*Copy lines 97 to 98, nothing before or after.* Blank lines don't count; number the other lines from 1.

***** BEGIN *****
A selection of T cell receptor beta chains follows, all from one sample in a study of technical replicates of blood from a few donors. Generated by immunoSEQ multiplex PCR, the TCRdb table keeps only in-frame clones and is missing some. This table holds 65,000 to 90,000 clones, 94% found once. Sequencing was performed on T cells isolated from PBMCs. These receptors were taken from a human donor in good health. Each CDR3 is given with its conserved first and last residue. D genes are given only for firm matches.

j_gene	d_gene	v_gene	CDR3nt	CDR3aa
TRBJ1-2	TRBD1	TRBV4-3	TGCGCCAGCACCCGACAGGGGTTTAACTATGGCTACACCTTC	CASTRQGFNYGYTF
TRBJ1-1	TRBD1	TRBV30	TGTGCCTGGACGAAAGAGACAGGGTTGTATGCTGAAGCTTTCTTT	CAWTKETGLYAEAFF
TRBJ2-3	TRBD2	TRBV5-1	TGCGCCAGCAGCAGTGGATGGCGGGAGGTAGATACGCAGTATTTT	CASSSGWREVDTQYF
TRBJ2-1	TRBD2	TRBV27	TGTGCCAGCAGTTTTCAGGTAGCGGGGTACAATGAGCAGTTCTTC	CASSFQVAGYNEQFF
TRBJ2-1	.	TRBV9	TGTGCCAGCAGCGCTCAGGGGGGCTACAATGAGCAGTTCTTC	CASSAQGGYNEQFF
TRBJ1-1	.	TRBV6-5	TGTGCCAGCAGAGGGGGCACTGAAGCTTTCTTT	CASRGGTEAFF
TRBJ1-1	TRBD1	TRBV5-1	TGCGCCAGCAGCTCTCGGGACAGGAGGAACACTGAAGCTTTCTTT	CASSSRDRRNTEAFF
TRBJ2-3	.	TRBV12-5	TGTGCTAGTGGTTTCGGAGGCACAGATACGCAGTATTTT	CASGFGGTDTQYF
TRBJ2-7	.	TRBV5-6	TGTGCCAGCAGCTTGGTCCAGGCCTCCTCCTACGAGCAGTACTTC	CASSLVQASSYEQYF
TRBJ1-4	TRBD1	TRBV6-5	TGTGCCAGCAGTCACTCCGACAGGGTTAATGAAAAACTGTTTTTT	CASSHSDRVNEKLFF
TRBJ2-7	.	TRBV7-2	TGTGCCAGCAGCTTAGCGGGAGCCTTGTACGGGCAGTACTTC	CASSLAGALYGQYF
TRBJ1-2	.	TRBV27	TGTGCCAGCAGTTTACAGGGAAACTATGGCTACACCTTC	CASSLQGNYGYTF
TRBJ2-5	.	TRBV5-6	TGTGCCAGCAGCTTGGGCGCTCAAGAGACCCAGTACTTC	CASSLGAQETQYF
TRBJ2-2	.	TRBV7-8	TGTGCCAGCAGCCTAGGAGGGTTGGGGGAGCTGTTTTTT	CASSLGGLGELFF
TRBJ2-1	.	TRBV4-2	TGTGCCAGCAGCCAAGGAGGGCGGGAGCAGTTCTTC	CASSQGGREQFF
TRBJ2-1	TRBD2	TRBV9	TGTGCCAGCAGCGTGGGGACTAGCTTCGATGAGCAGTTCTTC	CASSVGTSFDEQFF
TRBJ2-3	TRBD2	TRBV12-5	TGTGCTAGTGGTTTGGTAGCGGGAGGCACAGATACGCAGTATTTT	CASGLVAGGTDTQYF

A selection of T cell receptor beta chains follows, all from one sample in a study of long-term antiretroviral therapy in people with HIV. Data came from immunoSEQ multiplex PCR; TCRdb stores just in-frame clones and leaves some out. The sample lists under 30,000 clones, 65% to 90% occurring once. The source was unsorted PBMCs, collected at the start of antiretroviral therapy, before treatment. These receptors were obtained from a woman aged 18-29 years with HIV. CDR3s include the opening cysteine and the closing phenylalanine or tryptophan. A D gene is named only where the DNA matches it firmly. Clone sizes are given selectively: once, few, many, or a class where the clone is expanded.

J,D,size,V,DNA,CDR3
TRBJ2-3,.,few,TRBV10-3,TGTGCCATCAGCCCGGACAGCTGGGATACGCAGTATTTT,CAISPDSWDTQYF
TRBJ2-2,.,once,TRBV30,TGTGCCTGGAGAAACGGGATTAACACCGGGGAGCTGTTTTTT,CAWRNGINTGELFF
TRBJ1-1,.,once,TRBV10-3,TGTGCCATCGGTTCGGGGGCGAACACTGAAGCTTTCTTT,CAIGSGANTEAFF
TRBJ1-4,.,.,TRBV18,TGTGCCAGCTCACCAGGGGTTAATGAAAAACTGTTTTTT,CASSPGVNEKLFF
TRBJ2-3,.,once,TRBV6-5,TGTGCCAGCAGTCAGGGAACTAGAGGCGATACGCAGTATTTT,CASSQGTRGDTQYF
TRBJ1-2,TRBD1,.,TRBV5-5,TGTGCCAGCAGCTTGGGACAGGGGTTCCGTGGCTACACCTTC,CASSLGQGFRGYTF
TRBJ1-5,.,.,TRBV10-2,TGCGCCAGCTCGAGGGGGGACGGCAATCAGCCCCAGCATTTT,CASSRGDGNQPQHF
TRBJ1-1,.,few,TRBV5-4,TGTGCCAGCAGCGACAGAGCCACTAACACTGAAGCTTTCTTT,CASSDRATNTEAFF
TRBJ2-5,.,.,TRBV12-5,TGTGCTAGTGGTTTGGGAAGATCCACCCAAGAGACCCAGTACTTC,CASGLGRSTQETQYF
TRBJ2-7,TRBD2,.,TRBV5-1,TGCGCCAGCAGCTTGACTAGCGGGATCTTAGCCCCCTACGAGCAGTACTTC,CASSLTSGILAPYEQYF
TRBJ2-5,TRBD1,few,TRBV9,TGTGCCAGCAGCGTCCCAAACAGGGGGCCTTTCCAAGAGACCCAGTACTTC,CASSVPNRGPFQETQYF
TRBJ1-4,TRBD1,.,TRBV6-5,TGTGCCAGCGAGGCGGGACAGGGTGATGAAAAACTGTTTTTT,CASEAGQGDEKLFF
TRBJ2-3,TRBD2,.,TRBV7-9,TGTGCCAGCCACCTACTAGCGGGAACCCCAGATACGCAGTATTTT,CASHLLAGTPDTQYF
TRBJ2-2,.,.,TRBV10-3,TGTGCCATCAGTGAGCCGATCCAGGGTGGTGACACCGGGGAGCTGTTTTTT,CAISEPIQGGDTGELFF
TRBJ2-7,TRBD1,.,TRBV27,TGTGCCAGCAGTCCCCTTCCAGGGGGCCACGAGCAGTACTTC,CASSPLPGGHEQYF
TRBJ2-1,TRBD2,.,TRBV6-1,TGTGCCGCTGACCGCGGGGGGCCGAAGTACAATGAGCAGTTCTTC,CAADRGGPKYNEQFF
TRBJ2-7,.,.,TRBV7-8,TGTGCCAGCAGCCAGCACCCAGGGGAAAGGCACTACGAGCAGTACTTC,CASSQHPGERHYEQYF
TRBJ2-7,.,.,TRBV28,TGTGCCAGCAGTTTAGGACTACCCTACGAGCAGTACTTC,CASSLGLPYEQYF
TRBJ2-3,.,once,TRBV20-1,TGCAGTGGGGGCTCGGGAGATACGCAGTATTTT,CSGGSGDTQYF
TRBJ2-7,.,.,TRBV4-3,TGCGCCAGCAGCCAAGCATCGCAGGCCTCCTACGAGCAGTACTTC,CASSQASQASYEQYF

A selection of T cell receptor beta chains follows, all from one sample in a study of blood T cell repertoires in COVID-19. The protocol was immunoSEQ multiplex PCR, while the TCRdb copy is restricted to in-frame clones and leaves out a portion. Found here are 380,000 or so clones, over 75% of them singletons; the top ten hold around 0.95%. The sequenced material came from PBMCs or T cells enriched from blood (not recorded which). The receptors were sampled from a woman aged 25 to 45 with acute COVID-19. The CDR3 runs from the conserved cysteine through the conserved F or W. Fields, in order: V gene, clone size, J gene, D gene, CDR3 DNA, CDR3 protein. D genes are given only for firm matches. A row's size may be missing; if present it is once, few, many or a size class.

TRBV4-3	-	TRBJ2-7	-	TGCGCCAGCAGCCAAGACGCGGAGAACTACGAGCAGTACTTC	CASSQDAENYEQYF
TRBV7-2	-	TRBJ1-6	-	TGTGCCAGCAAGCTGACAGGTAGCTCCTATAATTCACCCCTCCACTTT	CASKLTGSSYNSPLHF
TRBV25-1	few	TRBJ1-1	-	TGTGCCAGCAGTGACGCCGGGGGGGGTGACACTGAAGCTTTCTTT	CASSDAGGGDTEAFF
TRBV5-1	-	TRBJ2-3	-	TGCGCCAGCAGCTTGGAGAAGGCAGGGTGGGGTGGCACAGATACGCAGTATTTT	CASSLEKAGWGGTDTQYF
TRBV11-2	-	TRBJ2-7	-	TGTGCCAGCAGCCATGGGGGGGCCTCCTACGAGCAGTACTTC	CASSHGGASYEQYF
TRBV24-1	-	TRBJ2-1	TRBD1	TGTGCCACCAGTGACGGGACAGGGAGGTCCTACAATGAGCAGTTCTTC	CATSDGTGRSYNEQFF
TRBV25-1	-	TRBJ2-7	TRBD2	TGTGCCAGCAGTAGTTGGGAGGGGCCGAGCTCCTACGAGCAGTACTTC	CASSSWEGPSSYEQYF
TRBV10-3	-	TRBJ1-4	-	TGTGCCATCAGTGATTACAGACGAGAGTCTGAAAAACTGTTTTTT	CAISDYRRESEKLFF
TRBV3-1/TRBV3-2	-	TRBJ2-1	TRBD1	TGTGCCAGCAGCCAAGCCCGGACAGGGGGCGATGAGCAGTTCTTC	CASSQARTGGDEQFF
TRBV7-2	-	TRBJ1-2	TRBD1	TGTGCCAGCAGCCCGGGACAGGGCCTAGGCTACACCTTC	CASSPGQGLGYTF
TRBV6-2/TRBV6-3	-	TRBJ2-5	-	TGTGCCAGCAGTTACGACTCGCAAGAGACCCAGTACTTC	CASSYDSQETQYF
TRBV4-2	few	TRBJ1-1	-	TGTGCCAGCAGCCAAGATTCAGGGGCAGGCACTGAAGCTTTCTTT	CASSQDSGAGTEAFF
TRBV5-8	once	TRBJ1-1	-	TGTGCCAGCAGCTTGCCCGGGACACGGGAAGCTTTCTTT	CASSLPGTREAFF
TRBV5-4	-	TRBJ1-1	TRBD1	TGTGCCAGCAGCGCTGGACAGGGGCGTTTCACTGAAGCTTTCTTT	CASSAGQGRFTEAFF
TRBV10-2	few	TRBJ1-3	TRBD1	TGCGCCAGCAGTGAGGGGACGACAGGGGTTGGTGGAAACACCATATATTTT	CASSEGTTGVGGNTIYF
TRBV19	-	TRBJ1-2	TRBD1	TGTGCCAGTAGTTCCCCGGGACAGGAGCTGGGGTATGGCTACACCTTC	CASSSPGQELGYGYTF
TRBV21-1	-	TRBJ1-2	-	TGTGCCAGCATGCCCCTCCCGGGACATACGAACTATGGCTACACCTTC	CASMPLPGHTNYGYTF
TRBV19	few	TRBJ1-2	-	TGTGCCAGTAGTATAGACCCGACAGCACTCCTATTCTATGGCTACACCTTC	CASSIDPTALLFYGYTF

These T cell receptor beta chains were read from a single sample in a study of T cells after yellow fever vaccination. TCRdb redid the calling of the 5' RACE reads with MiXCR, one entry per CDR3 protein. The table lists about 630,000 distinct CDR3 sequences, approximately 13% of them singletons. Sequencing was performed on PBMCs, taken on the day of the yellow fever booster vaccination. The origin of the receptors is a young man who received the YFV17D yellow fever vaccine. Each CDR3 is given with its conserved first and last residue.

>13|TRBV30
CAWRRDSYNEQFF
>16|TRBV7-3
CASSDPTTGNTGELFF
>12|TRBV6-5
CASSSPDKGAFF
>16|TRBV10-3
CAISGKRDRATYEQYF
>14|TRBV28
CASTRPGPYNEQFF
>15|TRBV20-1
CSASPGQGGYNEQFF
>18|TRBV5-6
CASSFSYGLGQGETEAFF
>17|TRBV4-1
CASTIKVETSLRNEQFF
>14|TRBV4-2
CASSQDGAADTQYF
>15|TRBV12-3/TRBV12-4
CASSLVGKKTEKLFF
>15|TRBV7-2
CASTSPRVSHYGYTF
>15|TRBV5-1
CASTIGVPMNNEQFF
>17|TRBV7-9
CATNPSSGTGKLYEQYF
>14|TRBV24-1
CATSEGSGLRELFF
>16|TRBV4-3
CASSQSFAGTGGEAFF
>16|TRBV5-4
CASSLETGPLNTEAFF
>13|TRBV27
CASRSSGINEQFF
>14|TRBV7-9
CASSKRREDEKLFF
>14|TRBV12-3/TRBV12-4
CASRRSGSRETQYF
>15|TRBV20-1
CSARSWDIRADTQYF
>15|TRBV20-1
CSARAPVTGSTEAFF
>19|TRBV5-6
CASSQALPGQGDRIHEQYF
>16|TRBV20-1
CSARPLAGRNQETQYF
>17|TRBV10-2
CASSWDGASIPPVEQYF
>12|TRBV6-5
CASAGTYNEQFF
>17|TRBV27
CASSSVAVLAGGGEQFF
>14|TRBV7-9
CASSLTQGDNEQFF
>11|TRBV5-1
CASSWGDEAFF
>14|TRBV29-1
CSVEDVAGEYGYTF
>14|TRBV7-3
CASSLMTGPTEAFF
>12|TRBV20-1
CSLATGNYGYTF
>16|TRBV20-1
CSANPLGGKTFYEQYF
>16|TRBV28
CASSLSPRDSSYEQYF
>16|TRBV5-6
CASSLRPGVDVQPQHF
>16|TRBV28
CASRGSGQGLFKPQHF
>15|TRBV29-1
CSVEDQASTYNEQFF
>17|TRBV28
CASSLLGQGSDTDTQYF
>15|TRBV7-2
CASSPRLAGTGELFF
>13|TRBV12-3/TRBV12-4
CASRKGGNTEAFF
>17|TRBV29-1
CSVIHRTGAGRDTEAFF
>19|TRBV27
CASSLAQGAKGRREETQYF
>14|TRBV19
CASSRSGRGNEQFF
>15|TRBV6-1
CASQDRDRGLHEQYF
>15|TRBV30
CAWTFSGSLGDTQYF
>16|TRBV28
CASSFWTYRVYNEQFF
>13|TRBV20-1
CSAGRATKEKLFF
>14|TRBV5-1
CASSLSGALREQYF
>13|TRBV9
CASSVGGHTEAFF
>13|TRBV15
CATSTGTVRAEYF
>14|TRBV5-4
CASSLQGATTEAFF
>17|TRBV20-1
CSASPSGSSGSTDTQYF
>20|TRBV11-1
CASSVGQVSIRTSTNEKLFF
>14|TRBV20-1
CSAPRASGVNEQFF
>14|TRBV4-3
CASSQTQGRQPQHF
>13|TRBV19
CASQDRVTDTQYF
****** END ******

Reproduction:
CASSKRREDEKLFF
>14|TRBV12-3/TRBV12-4